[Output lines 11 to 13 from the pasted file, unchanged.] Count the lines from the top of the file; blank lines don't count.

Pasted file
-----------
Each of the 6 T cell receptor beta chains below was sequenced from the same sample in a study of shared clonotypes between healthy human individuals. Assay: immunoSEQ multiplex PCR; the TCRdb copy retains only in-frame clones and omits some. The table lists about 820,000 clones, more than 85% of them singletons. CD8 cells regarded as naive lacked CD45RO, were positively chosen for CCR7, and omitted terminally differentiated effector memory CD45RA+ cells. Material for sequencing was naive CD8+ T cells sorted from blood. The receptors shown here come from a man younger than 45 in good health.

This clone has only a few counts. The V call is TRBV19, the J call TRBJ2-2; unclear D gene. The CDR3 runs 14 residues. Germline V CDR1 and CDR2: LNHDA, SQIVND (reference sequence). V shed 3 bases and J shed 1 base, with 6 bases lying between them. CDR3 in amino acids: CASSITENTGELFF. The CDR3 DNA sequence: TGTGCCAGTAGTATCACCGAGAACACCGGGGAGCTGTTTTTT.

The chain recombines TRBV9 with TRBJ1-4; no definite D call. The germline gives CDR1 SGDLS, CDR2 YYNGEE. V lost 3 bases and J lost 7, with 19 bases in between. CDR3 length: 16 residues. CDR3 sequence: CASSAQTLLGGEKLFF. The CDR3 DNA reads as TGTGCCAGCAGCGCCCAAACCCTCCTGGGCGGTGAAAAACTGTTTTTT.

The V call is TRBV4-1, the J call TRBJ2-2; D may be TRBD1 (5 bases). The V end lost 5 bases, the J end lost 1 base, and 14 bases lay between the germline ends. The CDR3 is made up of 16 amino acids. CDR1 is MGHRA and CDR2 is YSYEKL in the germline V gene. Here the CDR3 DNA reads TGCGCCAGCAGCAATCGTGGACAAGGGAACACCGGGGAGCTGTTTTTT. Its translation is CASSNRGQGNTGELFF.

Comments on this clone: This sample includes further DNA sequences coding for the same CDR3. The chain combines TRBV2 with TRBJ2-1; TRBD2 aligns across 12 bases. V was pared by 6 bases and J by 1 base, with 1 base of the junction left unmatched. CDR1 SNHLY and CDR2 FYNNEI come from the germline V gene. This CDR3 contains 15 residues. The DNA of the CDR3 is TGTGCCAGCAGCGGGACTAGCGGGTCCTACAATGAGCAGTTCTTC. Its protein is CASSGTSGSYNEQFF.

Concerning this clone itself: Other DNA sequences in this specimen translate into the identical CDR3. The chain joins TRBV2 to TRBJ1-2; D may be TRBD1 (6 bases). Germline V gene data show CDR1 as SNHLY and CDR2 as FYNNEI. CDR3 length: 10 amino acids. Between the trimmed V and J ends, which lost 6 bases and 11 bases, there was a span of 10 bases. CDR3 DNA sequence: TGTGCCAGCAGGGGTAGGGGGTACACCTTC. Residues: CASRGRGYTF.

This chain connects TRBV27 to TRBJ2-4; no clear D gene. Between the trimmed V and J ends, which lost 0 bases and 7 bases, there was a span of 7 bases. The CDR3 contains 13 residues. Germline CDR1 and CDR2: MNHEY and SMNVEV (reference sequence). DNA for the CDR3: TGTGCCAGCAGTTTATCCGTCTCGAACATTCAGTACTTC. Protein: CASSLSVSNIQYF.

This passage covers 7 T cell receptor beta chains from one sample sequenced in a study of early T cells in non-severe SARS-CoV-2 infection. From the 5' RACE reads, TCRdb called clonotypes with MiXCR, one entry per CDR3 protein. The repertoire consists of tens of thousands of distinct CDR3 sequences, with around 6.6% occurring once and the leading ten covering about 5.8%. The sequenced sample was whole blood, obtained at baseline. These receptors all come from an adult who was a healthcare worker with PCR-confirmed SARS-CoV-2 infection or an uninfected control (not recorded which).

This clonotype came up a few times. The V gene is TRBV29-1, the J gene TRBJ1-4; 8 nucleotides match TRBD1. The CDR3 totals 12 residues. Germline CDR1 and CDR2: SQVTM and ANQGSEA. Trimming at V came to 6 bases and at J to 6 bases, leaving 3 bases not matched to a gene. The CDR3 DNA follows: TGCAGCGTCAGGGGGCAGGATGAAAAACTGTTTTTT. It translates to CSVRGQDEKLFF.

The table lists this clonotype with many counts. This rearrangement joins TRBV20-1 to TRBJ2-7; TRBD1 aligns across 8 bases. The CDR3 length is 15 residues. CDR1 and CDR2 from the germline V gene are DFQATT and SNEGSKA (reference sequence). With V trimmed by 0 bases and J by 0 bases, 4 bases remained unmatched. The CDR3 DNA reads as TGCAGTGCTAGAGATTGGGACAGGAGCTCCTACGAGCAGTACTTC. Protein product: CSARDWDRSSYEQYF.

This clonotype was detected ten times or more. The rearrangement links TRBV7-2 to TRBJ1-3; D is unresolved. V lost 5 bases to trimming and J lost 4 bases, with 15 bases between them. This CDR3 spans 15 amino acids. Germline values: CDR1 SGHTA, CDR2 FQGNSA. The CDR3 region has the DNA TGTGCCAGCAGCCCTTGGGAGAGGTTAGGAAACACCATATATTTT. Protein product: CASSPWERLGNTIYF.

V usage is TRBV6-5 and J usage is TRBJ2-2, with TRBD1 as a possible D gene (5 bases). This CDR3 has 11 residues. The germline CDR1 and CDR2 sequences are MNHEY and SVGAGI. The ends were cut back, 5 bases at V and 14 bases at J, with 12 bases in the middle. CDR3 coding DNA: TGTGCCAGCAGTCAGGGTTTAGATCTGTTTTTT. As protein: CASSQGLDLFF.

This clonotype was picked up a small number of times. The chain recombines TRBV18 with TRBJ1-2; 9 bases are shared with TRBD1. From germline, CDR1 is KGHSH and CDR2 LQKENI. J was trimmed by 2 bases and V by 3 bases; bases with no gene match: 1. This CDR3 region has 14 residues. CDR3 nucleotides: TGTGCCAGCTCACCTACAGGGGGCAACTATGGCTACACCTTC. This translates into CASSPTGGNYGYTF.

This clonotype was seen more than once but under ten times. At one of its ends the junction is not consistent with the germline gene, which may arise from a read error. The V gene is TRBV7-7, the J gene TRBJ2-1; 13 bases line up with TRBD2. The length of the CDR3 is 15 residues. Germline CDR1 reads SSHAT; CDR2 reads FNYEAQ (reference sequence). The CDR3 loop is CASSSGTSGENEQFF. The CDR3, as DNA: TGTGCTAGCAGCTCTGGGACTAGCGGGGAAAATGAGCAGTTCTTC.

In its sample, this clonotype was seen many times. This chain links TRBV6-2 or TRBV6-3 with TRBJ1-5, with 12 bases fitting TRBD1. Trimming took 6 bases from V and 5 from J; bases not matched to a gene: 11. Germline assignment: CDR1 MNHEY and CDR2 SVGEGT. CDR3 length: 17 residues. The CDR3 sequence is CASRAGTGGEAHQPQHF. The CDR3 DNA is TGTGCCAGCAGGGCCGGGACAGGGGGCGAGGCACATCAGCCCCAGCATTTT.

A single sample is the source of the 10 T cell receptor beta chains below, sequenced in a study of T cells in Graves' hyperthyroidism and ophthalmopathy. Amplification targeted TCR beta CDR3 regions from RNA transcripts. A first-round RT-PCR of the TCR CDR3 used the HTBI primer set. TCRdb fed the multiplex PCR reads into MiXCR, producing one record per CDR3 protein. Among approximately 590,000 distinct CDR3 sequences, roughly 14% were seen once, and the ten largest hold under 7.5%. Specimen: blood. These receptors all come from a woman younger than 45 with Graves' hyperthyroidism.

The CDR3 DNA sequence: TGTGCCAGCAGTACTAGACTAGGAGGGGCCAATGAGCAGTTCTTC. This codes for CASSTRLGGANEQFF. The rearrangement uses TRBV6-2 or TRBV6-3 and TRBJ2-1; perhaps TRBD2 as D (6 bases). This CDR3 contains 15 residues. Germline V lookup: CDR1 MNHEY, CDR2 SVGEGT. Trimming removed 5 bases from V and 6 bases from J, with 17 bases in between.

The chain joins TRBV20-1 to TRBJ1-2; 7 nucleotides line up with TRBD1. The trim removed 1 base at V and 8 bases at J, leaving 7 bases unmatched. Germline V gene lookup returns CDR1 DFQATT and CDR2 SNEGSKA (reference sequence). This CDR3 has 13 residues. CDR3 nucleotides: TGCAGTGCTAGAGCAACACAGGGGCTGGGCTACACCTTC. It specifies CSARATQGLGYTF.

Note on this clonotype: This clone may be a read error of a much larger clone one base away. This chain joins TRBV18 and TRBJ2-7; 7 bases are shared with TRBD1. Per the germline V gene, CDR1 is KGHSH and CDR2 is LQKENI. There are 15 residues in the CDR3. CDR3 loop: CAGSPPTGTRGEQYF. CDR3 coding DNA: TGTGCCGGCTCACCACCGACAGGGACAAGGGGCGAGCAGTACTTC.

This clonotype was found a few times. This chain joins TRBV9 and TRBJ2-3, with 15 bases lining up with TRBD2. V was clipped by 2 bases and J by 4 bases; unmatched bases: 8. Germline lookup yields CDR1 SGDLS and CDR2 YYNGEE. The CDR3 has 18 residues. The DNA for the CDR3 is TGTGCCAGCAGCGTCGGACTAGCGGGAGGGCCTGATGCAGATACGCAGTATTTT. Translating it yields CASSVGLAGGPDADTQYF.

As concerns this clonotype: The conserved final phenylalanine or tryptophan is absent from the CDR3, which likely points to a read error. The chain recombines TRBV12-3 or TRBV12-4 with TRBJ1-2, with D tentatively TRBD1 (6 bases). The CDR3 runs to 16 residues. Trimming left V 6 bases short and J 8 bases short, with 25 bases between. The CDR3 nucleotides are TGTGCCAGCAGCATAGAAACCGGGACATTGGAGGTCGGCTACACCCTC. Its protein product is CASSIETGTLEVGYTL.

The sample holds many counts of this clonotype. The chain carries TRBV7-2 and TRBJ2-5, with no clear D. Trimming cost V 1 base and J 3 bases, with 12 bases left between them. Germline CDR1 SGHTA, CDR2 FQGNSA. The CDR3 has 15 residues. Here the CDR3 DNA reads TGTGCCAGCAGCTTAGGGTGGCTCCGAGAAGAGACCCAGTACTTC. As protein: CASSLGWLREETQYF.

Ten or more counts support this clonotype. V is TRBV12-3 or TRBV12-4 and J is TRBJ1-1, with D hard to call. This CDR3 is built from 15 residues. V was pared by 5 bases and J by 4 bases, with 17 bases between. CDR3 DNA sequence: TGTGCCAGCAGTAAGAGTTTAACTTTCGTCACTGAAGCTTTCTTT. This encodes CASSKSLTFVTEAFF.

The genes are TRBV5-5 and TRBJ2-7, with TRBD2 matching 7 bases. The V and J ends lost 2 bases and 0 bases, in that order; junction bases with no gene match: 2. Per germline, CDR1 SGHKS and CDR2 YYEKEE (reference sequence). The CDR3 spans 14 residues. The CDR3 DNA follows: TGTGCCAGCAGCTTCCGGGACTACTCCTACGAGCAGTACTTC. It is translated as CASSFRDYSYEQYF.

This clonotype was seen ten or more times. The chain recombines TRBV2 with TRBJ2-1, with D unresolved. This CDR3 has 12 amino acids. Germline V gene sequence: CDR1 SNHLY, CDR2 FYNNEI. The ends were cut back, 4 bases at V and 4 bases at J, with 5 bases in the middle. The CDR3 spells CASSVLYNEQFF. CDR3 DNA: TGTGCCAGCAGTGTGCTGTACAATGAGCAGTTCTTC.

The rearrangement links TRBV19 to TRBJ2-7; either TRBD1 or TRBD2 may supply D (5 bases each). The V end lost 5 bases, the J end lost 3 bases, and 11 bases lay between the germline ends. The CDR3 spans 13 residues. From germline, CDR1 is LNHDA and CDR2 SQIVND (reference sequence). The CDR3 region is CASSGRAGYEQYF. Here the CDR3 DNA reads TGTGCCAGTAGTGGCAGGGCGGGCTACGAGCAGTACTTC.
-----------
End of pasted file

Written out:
This clonotype was detected ten times or more. The rearrangement links TRBV7-2 to TRBJ1-3; D is unresolved. V lost 5 bases to trimming and J lost 4 bases, with 15 bases between them. This CDR3 spans 15 amino acids. Germline values: CDR1 SGHTA, CDR2 FQGNSA. The CDR3 region has the DNA TGTGCCAGCAGCCCTTGGGAGAGGTTAGGAAACACCATATATTTT. Protein product: CASSPWERLGNTIYF.

V usage is TRBV6-5 and J usage is TRBJ2-2, with TRBD1 as a possible D gene (5 bases). This CDR3 has 11 residues. The germline CDR1 and CDR2 sequences are MNHEY and SVGAGI. The ends were cut back, 5 bases at V and 14 bases at J, with 12 bases in the middle. CDR3 coding DNA: TGTGCCAGCAGTCAGGGTTTAGATCTGTTTTTT. As protein: CASSQGLDLFF.

This clonotype was picked up a small number of times. The chain recombines TRBV18 with TRBJ1-2; 9 bases are shared with TRBD1. From germline, CDR1 is KGHSH and CDR2 LQKENI. J was trimmed by 2 bases and V by 3 bases; bases with no gene match: 1. This CDR3 region has 14 residues. CDR3 nucleotides: TGTGCCAGCTCACCTACAGGGGGCAACTATGGCTACACCTTC. This translates into CASSPTGGNYGYTF.